Dining at Esquire isn't just a meal, it's an experience.
Surprises and novelty are part of the package at this degustation-only restaurant in Brisbane's Eagle Street precinct.
The experience begins before you are even seated. Walking into the restaurant to the table area, diners pass an open kitchen where chefs are at work preparing exotic looking ingredients, offering a tantalising glimpse of what is to come and heightening anticipation for the coming meal. Floor to ceiling windows on the other side of the simple but elegant dining room offer stunning views of the Storey Bridge and Brisbane River. And this is all before you have even seen the menu.
The menu is where the real fun begins. Basically just a list of ingredients, it offers only a small insight into the multitude of courses to come. The set menu changes regularly according to what produce is freshly available and could feature anything from eight to eleven courses. My partner and I were fortunate enough to visit on a night when there were eleven fresh spring courses on offer.
As we sat puzzling over the menu, our attentive staff explained the dining process and brought us water, which though just tap was filtered with charcoal, a nice touch. Our amuse-bouche, an interesting blend of goats cheese, a herb granita and peanuts, soon came from the kitchen to prepare our palates for the flavours to come and give us some idea of the experimental but incredible dishes heading our way. 'Spring' turned out to be a gorgeously presented plate of fresh spring vegetables, while an ambiguous 'beetroot, goat milk and carrot' in-between dish was simply that - beetroot, goats milk and carrot, only frozen and presented on a stick as a palate cleansing ice-cream. It was interesting, to say the least, and played havoc with our minds.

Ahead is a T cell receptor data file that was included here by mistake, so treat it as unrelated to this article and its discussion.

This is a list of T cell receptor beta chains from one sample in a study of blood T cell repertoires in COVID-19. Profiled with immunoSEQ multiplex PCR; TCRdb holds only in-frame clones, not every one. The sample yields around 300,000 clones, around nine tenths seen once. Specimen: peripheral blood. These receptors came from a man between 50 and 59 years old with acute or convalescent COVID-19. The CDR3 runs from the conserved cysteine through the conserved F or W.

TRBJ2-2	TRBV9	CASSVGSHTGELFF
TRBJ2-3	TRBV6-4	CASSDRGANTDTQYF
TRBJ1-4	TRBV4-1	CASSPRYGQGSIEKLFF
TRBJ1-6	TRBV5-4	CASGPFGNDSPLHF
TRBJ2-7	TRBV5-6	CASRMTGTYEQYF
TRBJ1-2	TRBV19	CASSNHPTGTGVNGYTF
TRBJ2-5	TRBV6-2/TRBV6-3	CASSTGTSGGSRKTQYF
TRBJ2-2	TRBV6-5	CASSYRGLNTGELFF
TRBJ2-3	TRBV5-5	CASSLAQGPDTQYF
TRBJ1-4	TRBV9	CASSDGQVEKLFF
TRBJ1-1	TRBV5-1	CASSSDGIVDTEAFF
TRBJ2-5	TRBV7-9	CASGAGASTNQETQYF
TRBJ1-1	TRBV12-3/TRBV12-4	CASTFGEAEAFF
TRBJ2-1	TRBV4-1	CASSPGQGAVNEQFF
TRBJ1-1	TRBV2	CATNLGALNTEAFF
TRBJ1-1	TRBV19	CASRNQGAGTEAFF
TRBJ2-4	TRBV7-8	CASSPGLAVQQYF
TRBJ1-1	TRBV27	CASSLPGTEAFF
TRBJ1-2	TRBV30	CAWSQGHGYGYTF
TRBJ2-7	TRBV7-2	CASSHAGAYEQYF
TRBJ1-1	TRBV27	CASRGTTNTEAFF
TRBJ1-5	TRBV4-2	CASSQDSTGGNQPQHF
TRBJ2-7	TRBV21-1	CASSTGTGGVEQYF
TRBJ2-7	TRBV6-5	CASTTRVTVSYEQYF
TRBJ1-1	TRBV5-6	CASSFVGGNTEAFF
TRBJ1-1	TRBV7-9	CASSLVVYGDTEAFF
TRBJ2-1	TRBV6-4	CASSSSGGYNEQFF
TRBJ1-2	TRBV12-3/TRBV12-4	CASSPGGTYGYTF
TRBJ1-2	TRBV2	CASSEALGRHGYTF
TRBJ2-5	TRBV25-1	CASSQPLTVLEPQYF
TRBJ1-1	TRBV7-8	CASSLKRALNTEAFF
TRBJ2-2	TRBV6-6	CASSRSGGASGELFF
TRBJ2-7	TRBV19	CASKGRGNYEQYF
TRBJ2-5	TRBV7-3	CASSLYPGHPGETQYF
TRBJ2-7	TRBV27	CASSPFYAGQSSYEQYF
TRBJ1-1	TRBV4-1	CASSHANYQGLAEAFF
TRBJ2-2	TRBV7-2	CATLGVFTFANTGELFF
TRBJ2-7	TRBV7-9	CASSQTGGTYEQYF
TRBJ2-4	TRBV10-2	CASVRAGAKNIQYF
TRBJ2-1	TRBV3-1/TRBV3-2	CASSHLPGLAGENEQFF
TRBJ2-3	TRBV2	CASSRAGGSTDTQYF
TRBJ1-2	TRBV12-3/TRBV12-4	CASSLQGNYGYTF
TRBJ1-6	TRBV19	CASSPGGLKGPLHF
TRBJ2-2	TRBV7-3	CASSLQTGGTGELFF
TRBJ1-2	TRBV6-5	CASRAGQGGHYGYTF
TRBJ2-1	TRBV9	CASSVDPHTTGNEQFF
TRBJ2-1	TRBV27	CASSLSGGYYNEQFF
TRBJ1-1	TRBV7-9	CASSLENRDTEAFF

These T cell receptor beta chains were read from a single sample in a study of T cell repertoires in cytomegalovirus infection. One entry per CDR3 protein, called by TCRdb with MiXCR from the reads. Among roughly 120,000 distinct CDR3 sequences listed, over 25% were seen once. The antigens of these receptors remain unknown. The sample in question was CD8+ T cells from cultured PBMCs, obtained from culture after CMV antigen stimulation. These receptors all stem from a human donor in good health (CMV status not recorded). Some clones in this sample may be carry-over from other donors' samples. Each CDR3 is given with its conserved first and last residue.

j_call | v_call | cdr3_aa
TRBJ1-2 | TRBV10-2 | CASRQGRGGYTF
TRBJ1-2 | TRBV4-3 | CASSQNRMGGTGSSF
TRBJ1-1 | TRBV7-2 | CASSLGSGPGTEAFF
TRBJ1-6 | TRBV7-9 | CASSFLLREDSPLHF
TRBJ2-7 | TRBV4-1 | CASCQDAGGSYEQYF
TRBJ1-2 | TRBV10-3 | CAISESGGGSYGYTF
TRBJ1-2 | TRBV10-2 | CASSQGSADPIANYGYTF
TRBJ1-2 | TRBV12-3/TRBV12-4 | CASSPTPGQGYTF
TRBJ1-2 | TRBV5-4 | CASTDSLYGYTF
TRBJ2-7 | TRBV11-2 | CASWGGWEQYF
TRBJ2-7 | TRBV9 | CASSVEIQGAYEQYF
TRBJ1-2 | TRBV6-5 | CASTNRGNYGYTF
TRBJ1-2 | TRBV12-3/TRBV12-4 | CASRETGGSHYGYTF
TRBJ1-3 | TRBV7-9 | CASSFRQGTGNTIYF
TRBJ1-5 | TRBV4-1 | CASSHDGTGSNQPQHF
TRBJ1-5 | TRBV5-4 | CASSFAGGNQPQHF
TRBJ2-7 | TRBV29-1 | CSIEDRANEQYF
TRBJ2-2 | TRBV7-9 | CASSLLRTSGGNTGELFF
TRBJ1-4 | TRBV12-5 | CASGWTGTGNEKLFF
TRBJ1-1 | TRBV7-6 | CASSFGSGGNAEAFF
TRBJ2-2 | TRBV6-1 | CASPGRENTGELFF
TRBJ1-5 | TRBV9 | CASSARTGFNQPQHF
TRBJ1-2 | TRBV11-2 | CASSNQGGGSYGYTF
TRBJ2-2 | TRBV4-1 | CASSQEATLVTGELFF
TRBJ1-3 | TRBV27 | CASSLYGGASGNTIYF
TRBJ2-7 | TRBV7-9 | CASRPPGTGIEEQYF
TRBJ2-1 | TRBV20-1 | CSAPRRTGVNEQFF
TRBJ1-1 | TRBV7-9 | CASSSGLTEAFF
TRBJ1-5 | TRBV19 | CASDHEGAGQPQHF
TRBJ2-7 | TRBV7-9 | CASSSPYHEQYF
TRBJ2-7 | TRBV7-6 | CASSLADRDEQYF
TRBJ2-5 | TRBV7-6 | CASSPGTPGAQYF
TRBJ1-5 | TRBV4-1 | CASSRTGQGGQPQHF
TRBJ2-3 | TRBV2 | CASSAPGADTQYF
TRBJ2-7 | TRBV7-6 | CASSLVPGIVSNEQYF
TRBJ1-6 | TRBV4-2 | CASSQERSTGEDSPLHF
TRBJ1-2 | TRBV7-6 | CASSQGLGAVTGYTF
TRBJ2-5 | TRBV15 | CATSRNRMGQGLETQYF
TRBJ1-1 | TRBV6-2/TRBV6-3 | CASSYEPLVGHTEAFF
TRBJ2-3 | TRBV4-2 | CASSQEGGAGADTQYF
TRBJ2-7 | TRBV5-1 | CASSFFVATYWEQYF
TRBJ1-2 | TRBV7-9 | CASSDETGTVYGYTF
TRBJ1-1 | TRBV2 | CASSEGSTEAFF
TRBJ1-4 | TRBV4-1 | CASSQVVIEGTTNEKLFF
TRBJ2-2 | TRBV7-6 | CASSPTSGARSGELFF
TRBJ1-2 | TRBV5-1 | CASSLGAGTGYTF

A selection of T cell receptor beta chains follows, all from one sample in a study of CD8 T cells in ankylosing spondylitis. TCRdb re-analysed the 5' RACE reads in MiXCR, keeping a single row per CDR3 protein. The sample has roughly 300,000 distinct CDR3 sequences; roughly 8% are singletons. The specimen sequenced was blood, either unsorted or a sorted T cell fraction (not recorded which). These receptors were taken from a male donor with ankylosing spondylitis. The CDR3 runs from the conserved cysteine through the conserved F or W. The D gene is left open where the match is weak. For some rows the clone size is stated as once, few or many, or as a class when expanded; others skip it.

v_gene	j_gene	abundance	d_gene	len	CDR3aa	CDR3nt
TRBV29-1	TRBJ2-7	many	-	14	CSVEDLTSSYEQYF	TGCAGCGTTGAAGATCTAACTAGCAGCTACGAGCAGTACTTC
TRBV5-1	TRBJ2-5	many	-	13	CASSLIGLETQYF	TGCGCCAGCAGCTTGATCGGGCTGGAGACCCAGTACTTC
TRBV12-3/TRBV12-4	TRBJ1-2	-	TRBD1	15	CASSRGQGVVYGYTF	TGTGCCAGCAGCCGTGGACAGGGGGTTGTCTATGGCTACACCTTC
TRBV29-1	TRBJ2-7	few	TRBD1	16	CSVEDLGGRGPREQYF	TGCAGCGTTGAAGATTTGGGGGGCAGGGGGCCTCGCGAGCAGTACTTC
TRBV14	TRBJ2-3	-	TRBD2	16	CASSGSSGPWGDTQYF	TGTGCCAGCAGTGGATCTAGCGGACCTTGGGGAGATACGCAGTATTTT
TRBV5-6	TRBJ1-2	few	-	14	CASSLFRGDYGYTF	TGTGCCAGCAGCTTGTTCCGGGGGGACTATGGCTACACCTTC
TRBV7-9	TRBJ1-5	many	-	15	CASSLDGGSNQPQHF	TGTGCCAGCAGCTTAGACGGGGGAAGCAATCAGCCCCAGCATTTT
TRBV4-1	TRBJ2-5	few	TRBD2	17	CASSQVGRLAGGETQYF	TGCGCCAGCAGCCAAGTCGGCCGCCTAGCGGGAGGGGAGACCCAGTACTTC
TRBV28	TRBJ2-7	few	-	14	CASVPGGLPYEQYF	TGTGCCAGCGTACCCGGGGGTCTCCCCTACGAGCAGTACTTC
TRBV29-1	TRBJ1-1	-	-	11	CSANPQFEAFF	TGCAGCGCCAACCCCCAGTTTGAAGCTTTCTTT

The surprises kept coming, including our favourites of the night, a morsel of roast lamb with freshly baked sourdough, corned beef with pickles and ketchup which tasted amazingly like a gourmet hamburger, and the 'popcorn.' Presented in a paper bag, the first inkling we had that this was no ordinary popcorn was when we were given a spoon to eat it with. The spoon was needed because in the bag was ice-cream that somehow managed to taste like sweet, buttery popcorn with a hint of salt. All of our senses were enlisted in the gastronomical experience and despite the fancy cutlery, some dishes were designed to be eaten with hands, a clever touch which makes you feel quite comfortable despite the somewhat intimidating selection of cutlery.
Dishes were brought out with impeccable timing so as not to be too rushed or too languorous. While eleven courses may sound like quite a fill, each course is only small so as not to leave you uncomfortable, though the large plates they were presented on were almost comically oversized in comparison to the delicacies themselves. Many looked more like art than food but they were certainly too delicious to be left looking pretty on the plates.
Having opted for the matched wines, each of our main courses was paired with a glass of red, white or, in one case, sweet saki. Chosen by our very informed waiter, they perfectly complemented each dish. Three hours after sitting down, our meal was over and we were left with a feeling of intense satisfaction with our dinner, disappointment it was over and the certainty that we would return to sample more of Esquire's amazing cuisine.
If you are a little uneasy about spending large sums of money (our degustation was $135 each with wines $90 extra) on a meal you don't get to choose yourself, the adjacent Esq. offers similar culinary delights that you can order from a more traditional type of menu.